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Frequently Asked Questions about the Strategic Outline Programme to Transform Cancer Services in
South East Wales.
Q. Is this just about a new cancer hospital?
A. No, it’s much more than a building. We’re working with everyone concerned with cancer – patients
and their families, the health boards which commission our services, our staff, the voluntary
organizations, the cancer Networks and other partners - to improve the quality and outcome of cancer
services. This means better prevention, detection, diagnosis and support,and education and research
which will deliver continuous improvements in patient experience and outcomes.
This new service will need to be delivered in enhanced facilities throughout South East Wales. As well as
a new cancer centre we need to redesign services to be delivered around the patient. So more often,
services should be provided in the home or the community, or in primary and secondary care settings.
It is true however, that our current cancer centre, at Velindre, which has served us well for sixty years,
will need to be replaced over the next ten years. The design of this must take into account which
services will need to be delivered ‘centrally’ and which can be delivered locally.
Q. Is it true that the site of the new cancer centre has already been decided?
A. No, this decision has not been made yet. We have been invited to collaborate on developing our
Strategic Outline Programme (SOP) with all those who help us to provide cancer services and with those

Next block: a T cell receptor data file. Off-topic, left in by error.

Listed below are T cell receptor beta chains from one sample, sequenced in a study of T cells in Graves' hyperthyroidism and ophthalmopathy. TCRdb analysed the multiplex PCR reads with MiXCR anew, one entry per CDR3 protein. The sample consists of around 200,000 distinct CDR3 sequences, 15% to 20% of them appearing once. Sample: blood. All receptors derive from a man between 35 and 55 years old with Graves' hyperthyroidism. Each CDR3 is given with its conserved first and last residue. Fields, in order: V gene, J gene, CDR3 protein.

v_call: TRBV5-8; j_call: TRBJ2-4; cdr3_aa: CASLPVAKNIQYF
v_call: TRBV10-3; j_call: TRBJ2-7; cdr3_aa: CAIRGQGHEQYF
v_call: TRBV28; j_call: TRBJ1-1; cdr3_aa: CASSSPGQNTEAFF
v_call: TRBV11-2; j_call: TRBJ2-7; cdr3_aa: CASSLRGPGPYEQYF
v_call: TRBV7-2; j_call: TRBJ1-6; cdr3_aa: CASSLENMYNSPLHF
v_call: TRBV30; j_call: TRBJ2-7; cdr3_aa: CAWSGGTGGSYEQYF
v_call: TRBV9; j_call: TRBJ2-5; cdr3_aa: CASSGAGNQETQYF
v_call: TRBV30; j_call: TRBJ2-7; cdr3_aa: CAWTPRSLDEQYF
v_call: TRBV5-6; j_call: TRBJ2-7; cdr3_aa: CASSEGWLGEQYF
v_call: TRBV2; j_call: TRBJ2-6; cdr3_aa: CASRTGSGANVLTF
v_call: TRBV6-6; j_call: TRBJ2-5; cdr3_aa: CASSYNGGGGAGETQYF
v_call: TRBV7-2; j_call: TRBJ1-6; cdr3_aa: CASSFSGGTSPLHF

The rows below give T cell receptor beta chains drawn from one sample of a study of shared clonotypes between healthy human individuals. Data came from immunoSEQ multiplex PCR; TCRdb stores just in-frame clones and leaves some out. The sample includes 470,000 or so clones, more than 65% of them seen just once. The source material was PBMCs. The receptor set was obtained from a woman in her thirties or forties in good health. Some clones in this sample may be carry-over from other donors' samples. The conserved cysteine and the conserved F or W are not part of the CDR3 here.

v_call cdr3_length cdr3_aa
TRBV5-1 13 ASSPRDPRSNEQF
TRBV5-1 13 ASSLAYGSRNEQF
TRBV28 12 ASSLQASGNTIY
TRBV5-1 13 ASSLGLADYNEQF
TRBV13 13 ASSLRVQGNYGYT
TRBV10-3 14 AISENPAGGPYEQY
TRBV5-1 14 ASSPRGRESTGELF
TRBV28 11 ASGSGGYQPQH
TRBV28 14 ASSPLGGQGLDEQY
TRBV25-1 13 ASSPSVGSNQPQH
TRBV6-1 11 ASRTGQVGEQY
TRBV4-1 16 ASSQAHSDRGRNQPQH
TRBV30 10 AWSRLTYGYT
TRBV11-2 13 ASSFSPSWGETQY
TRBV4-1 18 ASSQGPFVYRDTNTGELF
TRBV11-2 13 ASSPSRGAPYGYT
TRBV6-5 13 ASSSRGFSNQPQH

who have received it. We are now doing that, and building an detailed business case which will be
submitted to Welsh Government early in 2016. This will describe the form of a cancer centre and
possibly a satellite radiotherapy unit that we think is suitable to meet the needs of patients for the
coming decades. It will also propose improvements to the entire cancer journey.
We have, however, been thinking about this a great deal. We have been asked to undertake this
Programme because of our reputation for delivering excellent care and high quality research and service
improvements. This reputation is based upon reported patient experience and published outcomes for
the treatments we are directly responsible for delivering.
Our role, as Velindre Cancer Centre, will be to provide non surgical tertiary care services to patients
across South East Wales, and some specialist radiotherapy services for all of South Wales. We believe
we know and deliver this tertiary service really well. We understand that our service needs to be
integrated with each of the Health Boards for whose resident populations we provide care. There will
always be a need for a Cancer Centre, to provide the majority of the radiotherapy, specialist care and
research for the whole of South East Wales. This will require specialist inpatient and outpatient facilities.
Essentially, we need to work out which services need to be delivered at the specialist centre, and which
can be delivered more locally.
The way we support the delivery of cancer care in local hospitals also needs to change. This will be in all